You’ve probably started to figure out that you’re not doing much without the favor of the gods. There are four gods that grant actions in the game: Zeus, Athena, Poseidon, and Ares. Zeus’ favor grants the ability to add priests to your cause, making offerings go your way a bit more often. Zeus also grants a measure of control over mythological creatures and allows you to build temples, which reduce the cost of recruiting creatures to your side. Poseidon predictably allows you to build and move ships, including engaging naval battles. Poseidon also allows the building of Ports, providing defensive bonuses during naval battles. Ares is Poseidon’s landlocked counterpart, providing for army recruitment, land combat, and the construction of Fortresses, which provide defensive bonuses on land. And then there’s Athena. Athena gives you a philosopher, which provides the awesome ability of doing absolutely nothing. However, if you can recruit four philosophers, then you’re immediately granted a Metropolis. Apparently, enough thinking grants some interesting telekinetic abilities, which I don’t recall from any of the classic Greek myths but perhaps I’m wrong. Athena also allows you to build a University, which also provides the incredible bonus of absolutely nothing. However, you’ll need either Universities or Philosophers to build a Metropolis. There’s a joke here somewhere, but I’m having trouble finding one that doesn’t sound like a political statement. Once you’ve built all four types of buildings, you must immediately cash in one of each type for a Metropolis, which also coincidentally grants the abilities of each of the other buildings.

This brings us back around to the auction part of the game. Only one player can earn the favor of a given god for each cycle. This creates some interesting situations. Let’s suppose that you are eyeballing a rather nice property on your oppoent’s island. You have a bunch of dudes on your island that you want to use to attack, but your ships are out of position. Before you can move in and ruin the neighborhood, you need to get your ships into position to transport your troops. In this case, you need to gain Poseidon’s favor – he’ll allow you to build and move ships. However, he won’t grant the ability to actually attack – that’s Ares’ job. So you need to plan ahead – Poseidon first, then Ares. But your opponents might also want to build ships or move troops, so they’ll also want to get the attention of Poseidon or Ares. The gods aren’t particularly picky – in fact, they’re pretty * mercenary when push comes to shove. Just show them more dough than your opponents, and you’ll be able to harness their power. Apparently, the gods need to eat too.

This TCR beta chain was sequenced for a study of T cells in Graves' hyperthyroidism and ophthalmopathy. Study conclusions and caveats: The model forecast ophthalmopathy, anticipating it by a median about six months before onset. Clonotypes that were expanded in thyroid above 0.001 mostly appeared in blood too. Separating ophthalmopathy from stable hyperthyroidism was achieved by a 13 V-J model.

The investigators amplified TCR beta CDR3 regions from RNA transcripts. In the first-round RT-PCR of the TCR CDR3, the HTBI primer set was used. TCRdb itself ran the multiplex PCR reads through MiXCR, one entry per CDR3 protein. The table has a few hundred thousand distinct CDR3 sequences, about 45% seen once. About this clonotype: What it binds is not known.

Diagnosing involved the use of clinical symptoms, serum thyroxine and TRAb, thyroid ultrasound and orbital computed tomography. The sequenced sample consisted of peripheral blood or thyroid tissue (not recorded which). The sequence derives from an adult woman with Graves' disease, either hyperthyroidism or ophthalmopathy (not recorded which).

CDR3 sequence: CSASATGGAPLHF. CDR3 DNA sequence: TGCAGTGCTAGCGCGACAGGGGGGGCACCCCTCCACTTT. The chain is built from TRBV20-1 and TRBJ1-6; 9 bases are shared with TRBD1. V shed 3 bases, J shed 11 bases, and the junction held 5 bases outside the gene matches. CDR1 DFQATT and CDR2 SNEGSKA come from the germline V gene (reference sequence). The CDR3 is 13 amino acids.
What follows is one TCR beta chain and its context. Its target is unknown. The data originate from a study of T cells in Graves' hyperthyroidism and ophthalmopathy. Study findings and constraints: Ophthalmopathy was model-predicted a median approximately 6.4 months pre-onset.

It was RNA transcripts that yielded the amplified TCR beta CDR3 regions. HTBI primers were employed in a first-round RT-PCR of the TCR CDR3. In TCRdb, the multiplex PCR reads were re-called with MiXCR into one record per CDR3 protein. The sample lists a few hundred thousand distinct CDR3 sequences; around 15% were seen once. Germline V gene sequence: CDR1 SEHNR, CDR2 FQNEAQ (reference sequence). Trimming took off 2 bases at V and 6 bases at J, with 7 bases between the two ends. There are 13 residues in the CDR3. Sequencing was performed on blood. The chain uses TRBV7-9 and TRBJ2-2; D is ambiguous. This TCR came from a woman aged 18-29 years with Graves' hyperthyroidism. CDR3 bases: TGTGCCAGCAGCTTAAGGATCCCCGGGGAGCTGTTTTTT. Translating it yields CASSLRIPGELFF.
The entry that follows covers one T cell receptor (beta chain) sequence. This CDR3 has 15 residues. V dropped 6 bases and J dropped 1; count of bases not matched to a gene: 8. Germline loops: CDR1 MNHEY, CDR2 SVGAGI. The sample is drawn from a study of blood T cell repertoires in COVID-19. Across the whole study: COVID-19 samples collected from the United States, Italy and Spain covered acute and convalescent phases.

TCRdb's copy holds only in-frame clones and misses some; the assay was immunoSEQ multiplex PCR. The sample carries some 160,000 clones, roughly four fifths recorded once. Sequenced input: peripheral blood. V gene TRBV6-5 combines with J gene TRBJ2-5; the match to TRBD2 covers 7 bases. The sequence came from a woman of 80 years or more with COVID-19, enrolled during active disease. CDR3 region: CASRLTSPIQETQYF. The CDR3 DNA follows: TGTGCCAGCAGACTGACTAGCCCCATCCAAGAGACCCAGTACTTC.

Easier said than done, of course – every player is trying to do the same thing. This game lives and dies on the auction block. If you have a group of players who get that the auction is the key part of the game, then this will be an insanely tense affair. Not only do the gods make particular actions available, the order of the gods will change from cycle to cycle as well, which can change the relative value of particular choices. The order of the gods on the bid track determines turn order for the cycle – if going first is more important than being able to perform a particular action, then it doesn’t matter who’s on first, that’s your deity. In addition, if you’re outbid for a particular god’s favor, you can’t immediately up your bid – you need to bid on a different god first. This sets up an awesome array of aggressive bids, counterbids, bluffs, feints, and strategic retreats. Do you start an aggressive, high bid on the god that you need this turn, or do you bluff on another god, hoping to get outbid so that you can pounce on your true goal? Do you bid offensively, going for the god that you need this turn, or defensively, attempting to deny an opponent the actions that he or she is seeking? You’ll need to do both to succeed. You’ll need to collaborate against opponents in strong positions – it’s not unfair to say that there’s a bash the leader component to the game, but with multiple avenues to building metropolises, that might be trickier than it seems. This is, by the way, where the do-nothingness of Athena suddenly becomes pure design brilliance: you simply can’t let an opponent start to double up on Athena, because the game will be over really quickly. On the other hand, taking Athena locks you into board position for a whole cycle, so it’s certainly not without tradeoffs. Towards the end of the game, when players are seeking a particular action to close the deal, every bid feels like war. Outbidding an opponent isn’t really all that different from kicking them in the shins and giving them the finger for good measure – it’s that visceral. And, if all else fails, you can always just punt: seek the favor of Apollo, which is essentially the equivalent of a pass, but with the benefit of a gold infusion and the ability to permanently up the production of one of your territories. An acceptable strategy is often to bid up your opponents until they’re sweating, only to secure Apollo and build wealth for a future turn.

The auctions are tense because they represent the primary means for accomplishing particular tasks that are necessary for victory. But in fairness they aren’t the only means; mythological creatures are available for players to call, trading gold for one-time assistance. Creatures introduce an element of surprise to the game. They can allow a player to move troops without seeking the favor of Ares; they can steal philosophers or priests from an opponent; they can destroy buildings or ships or troops. Players need to calibrate not only what actions are available to the opponent via the favor of the gods, but also what options exist for the opponent through summoning creatures. This makes Zeus an interesting choice in the late game – his favor allows a player to cycle through the creature deck, opening up possibilities that otherwise would not be available.